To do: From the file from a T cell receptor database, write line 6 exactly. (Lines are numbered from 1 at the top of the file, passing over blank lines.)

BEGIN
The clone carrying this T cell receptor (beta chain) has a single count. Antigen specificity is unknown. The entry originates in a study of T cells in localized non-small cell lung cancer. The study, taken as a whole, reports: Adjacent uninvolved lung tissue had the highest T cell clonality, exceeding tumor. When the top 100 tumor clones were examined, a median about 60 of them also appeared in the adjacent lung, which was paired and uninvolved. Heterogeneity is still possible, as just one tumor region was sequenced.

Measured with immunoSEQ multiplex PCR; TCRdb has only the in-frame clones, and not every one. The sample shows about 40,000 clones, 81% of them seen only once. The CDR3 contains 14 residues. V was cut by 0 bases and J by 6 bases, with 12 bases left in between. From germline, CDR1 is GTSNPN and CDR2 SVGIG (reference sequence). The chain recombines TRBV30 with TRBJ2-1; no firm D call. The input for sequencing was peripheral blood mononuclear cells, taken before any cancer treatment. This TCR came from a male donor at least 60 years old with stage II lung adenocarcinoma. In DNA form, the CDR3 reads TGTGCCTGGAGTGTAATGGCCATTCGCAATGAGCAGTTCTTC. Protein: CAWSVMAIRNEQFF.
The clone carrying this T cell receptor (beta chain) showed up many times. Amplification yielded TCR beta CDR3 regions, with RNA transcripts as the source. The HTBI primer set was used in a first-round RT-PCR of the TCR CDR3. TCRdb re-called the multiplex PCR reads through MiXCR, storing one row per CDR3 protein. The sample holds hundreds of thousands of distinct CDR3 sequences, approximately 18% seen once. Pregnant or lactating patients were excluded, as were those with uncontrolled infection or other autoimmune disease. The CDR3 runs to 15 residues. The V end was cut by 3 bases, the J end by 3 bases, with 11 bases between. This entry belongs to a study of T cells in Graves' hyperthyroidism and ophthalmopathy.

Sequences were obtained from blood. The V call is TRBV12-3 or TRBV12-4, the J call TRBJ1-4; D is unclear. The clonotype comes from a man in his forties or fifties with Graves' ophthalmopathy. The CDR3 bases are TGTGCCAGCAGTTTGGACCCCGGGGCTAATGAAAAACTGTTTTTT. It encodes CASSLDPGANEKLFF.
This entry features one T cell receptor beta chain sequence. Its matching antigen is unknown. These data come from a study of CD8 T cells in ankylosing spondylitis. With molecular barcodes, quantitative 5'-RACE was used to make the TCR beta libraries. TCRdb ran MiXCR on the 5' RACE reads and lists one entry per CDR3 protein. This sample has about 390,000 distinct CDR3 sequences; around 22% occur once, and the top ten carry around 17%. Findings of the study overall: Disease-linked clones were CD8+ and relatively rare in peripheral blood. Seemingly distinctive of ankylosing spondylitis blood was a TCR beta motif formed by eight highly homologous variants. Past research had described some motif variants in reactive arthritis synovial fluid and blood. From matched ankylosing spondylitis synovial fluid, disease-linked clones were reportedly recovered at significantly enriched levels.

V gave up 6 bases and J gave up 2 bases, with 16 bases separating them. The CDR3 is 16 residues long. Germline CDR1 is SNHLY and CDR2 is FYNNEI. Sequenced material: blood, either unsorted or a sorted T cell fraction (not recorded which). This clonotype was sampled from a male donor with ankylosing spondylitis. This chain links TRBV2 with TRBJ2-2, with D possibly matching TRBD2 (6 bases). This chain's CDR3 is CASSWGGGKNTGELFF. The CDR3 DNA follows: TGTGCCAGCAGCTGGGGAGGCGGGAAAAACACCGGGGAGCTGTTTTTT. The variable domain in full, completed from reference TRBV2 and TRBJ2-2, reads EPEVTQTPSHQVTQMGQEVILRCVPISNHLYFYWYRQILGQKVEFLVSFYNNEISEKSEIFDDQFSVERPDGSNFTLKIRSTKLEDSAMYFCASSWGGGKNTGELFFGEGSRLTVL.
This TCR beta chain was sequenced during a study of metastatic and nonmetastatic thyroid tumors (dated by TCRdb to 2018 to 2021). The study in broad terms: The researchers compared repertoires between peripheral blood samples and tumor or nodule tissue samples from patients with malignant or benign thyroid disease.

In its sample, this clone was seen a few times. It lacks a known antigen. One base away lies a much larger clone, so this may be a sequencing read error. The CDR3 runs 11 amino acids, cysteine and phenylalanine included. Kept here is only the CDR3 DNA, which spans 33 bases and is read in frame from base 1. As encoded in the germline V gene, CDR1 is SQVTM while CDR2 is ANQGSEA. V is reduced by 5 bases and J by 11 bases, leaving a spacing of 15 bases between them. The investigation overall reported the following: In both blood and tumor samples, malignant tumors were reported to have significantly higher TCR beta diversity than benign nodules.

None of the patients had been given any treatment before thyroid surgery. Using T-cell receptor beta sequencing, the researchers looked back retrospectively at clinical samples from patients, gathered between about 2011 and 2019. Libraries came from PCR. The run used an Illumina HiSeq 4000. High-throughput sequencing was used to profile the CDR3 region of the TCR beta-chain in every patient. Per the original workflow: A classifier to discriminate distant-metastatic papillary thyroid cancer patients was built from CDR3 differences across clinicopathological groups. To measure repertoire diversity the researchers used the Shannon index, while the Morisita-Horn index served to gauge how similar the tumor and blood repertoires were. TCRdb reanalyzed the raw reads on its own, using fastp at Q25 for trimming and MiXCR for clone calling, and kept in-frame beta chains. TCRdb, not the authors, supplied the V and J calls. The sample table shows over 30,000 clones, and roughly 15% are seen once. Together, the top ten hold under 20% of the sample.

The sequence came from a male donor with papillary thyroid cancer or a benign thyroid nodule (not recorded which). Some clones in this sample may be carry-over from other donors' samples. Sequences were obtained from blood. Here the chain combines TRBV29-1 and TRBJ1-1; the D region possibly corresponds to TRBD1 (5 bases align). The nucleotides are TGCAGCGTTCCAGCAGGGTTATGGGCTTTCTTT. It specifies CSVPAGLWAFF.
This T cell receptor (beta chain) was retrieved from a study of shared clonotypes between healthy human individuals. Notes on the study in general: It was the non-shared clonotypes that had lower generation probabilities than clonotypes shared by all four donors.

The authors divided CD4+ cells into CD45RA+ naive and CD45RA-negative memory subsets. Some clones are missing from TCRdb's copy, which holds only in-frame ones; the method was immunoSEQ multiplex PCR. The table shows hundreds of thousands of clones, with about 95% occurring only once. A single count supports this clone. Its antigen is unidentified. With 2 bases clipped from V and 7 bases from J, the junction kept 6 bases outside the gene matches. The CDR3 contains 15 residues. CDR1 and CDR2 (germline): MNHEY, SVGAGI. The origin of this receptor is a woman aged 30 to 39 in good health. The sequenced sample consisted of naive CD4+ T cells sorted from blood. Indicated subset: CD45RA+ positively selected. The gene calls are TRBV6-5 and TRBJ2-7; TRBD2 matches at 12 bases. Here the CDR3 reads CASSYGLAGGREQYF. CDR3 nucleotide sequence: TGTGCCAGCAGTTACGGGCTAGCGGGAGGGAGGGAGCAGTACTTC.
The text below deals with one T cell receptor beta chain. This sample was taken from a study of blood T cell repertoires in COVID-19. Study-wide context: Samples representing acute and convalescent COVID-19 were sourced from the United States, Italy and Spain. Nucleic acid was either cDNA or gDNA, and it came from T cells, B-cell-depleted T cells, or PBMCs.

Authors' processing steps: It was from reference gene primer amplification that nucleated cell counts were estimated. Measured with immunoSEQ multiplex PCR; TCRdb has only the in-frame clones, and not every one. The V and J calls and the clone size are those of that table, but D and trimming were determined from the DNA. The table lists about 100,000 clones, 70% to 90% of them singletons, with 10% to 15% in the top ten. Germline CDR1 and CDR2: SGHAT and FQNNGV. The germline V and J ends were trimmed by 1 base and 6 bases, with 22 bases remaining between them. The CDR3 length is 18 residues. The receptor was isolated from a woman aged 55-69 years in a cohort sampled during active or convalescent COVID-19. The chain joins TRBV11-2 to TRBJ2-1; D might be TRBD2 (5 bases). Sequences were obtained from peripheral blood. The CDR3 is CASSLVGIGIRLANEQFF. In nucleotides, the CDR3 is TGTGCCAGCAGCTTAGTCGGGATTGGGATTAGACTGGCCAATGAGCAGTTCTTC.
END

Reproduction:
V gave up 6 bases and J gave up 2 bases, with 16 bases separating them. The CDR3 is 16 residues long. Germline CDR1 is SNHLY and CDR2 is FYNNEI. Sequenced material: blood, either unsorted or a sorted T cell fraction (not recorded which). This clonotype was sampled from a male donor with ankylosing spondylitis. This chain links TRBV2 with TRBJ2-2, with D possibly matching TRBD2 (6 bases). This chain's CDR3 is CASSWGGGKNTGELFF. The CDR3 DNA follows: TGTGCCAGCAGCTGGGGAGGCGGGAAAAACACCGGGGAGCTGTTTTTT. The variable domain in full, completed from reference TRBV2 and TRBJ2-2, reads EPEVTQTPSHQVTQMGQEVILRCVPISNHLYFYWYRQILGQKVEFLVSFYNNEISEKSEIFDDQFSVERPDGSNFTLKIRSTKLEDSAMYFCASSWGGGKNTGELFFGEGSRLTVL.